I revisit Ben Horowitz’s book, The Hard Thing About Hard Things periodically to give myself a kick. Horowitz didn’t just fight one war, one time with one company, he’s a five-star General of the corporate battlefield. This week I found myself thinking of his “silver bullets vs. lead bullets” story:
As I excitedly reviewed the plan with my engineering counterpart, Bill Turpin, he looked at me as though I was a little kid who had much to learn. Bill was a long-time veteran of battling Microsoft from his time at Borland and understood what I was trying to do, but remained unconvinced. He said, “Ben, those silver bullets that you and Mike are looking for are fine and good, but our web server is five times slower. There is no silver bullet that’s going to fix that. No, we are going to have to use a lot of lead bullets.” Oh snap.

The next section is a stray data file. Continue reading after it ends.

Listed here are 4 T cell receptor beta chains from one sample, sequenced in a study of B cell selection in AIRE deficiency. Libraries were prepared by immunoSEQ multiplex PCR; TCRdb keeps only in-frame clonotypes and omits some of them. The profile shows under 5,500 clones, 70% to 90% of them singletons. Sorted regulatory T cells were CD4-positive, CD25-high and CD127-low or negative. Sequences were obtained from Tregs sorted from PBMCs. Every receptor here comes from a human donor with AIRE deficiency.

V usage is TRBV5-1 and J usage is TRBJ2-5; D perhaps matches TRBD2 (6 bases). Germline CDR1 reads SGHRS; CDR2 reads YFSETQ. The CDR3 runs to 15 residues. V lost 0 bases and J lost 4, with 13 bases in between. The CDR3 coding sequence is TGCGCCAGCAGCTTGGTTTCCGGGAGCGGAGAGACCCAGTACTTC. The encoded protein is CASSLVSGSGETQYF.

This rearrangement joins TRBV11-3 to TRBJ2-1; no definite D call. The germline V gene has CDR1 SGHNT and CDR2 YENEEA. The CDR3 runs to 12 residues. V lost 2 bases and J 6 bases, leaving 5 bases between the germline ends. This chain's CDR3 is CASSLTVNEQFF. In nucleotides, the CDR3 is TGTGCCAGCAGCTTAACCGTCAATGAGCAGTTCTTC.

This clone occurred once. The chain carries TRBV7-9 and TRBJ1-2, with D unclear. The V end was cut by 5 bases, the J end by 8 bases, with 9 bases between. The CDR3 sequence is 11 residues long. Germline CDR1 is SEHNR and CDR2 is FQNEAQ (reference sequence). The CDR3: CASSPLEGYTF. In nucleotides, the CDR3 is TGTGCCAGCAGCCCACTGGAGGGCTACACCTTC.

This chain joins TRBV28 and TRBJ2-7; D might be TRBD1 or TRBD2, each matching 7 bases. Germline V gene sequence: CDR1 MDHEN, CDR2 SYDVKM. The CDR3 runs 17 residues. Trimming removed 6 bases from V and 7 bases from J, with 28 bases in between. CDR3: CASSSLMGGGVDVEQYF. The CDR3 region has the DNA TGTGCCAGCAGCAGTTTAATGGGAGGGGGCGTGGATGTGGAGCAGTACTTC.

We all would love to stumble upon the magic solution to any major problem. “If only we had a silver bullet to do x, then we wouldn’t need to have this conversation again.” Most of the time, we have to settle for regular old lead bullets. Most of the time, the faster we stop searching for the silver bullet and get to work with the lead ones, the better we’ll actually be. Most of the time the only thing limiting our potential supply of lead bullets is our own willingness to do the work.
Oh snap indeed.